Saturday, December 6, 2014

The Drum Goes Dead

The Drum Goes Dead is a Christmas book, my very favorite. It is by Bess Streeter Aldrich, author of Miss Bishop. It takes place during The Depression and was published in 1937. 

Aldrich uses Mr. Lanning, a local banker, to unfold the story about the town's stalwart characters who have endured years of financial problems. One by one the citizens come into the bank for modest withdrawals on Christmas Eve. 

Mr. Lanning, with worries of his own, asks them:

"What was the best Christmas you ever had?"

--One 94-year old man remembers the Christmas his "pappy come home from the Far West. One of the 'forty-niners', he was."

--Another remembers Christmas Eve in Cuba with Teddy Roosevelt, thinking of home the whole time.

--An elderly lady knew that the best Christmas was "Just any of them, I guess, when the children were at home." [A crying break here for this blogging mother.]

--Professor Shelhorn, always learning and ready to pass on new knowledge to Mr. Lanning, whether he's in the mood for it or not, quotes a line that I later learn is ancient (1526), from an essay by Nicholas Breton in Fantastickes:

"The maskers and the mummers make the merry sport

But if they lose their money, their drum goes dead."

--As the Professor finishes his banking transaction he says, "It takes a great deal of spirit and courage to beat away as though nothing had happened, does it not?"

Right up front I'll say, it sure is more fun to have money at Christmas than not. Of course, this begs the question, "How much money is enough money?" What would be affluence to me is poverty to others and what is poverty to me is affluence to much of the world's population.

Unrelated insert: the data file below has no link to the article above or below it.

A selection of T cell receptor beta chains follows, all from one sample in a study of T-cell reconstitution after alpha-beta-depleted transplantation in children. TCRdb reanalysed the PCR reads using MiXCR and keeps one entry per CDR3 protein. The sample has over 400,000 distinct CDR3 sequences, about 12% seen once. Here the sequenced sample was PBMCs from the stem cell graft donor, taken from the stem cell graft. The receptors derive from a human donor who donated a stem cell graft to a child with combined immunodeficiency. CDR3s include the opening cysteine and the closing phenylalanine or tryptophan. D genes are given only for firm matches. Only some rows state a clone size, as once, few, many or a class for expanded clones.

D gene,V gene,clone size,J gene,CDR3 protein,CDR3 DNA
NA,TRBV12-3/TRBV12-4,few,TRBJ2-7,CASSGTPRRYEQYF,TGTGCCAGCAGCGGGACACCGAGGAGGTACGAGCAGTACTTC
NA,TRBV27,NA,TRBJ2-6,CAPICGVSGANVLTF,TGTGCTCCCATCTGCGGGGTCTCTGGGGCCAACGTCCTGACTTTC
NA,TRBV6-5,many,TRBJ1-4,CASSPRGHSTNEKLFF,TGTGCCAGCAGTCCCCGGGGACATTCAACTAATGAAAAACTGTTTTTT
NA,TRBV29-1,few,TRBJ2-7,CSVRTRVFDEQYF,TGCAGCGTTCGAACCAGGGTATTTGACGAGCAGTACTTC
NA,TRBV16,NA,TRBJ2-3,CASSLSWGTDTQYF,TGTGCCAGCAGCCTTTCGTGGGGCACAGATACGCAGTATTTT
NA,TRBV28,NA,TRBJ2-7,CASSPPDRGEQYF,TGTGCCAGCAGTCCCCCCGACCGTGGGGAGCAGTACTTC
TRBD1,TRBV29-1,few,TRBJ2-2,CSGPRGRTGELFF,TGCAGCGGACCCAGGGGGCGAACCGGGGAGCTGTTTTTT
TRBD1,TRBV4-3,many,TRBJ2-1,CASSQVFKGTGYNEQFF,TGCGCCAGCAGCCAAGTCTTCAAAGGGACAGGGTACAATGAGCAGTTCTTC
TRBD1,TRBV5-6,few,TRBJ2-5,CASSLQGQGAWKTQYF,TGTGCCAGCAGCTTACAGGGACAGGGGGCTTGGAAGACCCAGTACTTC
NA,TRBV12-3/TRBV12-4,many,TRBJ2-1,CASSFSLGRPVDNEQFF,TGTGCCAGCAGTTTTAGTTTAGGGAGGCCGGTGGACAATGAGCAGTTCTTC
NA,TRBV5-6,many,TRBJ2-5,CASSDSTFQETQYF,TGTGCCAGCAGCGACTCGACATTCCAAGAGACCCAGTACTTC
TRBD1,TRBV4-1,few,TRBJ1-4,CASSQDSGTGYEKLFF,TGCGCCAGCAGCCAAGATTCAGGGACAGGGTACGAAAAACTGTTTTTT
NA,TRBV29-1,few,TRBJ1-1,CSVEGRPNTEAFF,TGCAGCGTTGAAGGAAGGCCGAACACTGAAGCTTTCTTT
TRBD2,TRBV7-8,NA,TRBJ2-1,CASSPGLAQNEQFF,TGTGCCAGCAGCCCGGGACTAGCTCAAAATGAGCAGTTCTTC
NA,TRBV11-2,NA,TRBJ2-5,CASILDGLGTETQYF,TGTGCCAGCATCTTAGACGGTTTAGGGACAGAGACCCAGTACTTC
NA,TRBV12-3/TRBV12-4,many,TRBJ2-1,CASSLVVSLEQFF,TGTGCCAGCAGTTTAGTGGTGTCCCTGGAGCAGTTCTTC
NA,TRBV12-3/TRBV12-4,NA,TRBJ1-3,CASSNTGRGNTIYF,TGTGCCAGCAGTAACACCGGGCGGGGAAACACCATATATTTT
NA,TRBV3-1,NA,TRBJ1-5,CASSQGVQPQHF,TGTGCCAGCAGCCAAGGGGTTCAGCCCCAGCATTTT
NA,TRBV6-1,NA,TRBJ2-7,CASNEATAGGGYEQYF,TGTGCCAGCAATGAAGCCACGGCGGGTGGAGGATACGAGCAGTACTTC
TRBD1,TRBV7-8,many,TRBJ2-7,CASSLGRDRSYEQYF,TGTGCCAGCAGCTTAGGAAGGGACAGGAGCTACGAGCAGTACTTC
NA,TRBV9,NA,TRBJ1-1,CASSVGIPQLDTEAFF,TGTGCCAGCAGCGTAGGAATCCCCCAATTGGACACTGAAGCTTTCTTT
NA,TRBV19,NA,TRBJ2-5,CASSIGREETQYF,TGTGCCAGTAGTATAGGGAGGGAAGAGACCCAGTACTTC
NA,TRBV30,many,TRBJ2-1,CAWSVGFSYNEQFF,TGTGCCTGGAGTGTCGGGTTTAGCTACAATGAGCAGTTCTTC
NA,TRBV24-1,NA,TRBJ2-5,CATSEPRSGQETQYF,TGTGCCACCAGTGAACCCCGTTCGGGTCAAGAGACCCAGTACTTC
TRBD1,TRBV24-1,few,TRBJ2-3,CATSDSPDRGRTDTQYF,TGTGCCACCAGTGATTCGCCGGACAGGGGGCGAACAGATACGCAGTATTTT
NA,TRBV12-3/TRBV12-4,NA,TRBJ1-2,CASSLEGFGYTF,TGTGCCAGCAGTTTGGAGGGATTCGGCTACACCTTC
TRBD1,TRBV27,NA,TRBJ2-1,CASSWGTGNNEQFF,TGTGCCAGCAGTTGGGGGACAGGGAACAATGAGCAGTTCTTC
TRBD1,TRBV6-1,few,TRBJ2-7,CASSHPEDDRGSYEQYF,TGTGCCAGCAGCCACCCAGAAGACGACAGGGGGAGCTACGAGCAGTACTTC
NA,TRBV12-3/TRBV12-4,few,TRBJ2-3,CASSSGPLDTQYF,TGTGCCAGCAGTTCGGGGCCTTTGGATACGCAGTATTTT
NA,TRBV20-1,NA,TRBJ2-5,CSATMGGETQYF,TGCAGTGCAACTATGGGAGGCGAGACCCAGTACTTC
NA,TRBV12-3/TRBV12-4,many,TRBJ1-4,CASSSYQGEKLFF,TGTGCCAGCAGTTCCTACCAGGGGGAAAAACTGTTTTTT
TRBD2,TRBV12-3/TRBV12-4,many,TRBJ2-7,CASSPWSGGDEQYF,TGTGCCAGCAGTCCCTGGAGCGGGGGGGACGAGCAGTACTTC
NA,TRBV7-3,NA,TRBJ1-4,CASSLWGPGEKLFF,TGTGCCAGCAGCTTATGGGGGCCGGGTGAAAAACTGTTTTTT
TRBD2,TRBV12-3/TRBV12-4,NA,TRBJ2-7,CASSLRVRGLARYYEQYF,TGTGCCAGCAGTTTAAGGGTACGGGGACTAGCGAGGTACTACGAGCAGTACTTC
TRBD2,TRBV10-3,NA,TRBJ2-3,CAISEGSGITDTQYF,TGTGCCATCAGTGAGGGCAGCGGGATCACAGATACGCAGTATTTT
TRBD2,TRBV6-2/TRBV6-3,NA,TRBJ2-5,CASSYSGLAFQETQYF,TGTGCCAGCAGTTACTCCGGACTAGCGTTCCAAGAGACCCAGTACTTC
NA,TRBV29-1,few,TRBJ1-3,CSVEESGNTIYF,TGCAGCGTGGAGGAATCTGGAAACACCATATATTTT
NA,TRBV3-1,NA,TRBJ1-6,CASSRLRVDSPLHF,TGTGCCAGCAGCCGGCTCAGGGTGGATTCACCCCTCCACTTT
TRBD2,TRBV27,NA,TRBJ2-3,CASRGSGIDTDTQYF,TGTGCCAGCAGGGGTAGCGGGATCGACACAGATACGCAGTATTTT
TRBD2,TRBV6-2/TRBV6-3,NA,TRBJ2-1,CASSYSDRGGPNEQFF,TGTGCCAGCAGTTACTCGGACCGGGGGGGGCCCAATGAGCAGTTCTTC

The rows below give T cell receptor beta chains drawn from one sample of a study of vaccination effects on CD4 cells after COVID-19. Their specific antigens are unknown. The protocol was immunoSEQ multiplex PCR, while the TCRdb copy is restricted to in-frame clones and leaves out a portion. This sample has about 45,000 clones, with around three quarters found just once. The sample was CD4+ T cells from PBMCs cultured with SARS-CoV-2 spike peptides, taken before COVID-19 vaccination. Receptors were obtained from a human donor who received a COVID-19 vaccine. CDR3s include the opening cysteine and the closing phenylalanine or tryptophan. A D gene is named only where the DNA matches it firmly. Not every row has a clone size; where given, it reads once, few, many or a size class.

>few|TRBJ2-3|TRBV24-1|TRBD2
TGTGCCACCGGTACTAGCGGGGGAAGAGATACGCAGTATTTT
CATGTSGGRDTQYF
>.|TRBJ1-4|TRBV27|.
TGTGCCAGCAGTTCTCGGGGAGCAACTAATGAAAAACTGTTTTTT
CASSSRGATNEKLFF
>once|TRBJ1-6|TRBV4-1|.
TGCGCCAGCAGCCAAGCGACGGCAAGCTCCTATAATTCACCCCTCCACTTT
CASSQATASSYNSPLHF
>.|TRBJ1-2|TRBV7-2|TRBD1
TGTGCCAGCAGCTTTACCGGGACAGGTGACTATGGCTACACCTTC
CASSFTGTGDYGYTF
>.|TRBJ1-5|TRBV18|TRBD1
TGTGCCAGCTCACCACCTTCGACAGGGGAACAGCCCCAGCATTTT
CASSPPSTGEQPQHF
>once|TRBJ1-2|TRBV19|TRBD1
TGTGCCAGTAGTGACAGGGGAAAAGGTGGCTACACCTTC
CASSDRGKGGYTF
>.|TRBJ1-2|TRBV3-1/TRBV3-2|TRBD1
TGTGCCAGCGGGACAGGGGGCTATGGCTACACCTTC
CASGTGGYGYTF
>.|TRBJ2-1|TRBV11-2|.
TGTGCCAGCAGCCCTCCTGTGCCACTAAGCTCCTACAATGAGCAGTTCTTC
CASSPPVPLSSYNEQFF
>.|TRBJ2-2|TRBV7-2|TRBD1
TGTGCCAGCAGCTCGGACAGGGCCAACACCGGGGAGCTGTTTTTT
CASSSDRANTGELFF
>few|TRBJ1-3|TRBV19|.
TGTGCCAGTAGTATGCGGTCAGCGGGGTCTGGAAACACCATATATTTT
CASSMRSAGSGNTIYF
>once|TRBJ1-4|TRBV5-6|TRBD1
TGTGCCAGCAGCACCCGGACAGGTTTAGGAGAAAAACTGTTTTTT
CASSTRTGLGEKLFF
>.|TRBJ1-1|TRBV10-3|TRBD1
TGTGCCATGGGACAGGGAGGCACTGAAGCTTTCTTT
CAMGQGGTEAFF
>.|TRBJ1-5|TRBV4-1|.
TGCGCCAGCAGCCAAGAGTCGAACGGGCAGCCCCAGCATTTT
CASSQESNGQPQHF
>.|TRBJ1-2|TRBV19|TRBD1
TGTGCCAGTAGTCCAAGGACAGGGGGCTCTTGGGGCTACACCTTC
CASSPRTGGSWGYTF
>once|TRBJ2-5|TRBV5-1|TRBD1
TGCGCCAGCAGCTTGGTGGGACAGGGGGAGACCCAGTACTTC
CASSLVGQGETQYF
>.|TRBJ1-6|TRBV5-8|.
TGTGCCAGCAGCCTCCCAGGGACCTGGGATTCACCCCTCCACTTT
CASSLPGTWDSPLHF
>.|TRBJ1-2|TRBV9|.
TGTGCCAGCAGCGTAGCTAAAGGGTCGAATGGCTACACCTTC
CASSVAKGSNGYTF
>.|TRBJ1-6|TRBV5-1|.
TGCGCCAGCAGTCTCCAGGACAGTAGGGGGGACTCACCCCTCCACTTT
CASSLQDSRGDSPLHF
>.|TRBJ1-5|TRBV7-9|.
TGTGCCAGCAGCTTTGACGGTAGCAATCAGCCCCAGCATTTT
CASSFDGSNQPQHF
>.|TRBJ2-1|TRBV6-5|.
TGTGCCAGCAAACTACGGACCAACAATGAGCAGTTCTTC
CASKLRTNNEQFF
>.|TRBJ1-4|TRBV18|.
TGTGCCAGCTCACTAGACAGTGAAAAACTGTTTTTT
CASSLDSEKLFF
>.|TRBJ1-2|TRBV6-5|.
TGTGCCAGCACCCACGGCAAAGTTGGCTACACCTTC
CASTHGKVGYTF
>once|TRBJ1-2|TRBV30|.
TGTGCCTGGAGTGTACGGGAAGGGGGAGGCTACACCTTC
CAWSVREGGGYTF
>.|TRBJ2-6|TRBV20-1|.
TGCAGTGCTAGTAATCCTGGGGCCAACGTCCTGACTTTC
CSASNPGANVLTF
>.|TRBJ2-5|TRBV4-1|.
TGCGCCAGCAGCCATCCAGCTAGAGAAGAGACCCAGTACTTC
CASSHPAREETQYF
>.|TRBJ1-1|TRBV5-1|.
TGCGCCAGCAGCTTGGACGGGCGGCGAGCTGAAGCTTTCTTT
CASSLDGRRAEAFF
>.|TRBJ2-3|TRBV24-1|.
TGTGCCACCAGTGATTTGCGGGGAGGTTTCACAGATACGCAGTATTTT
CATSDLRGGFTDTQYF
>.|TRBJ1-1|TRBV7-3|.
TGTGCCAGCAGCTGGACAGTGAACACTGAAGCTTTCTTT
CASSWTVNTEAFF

Often we just feel poor at Christmas.

R.H. and I have had lean Christmases and bountiful ones. One lean Christmas happened when we had moved back to Tennessee in 1981 from having spent three years in Florida. Short story is that we lost our nursery business in Florida with the property it sat on and our house.

That Christmas I had $35 to spend, most of which went on helping Santa fill four stockings. There was enough money left for a gift for Zack and Defee, plastic shoes. That's right, Santa Claus brought the two little brothers plastic shoes on rollers from K-Mart. 

But hey, what did they know? As far as they were concerned, it was great getting up to find plastic shoes under the Christmas tree.

Well, maybe not so great. Look at Zack's face. I think he suspects that there is supposed to be more than a plastic shoe. Defee? He's not fretting.

Here are R.H. Jr. (Gurn) and Christy that lean Christmas of 1982:

They're not exactly smiling are they, but they were such sweet sports anyway. R.H. and I probably weren't smiling too much either because every parent wants to give their kids a good Christmas. 

But we were happy to be back in Tennessee with its hills and country music and cold weather. We had a strong faith that God would provide. We had a Christmas tree, we had candles and Christmas carols, and we had good food. Most important of all, we had each other. 

If you're having a lean December, and most of us have them at one time or other, join me in beating our drums. I think I'm hearing the Little Drummer Boy rat-a-tat-tating away myself.

And I'm smiling, for heaven's sake!

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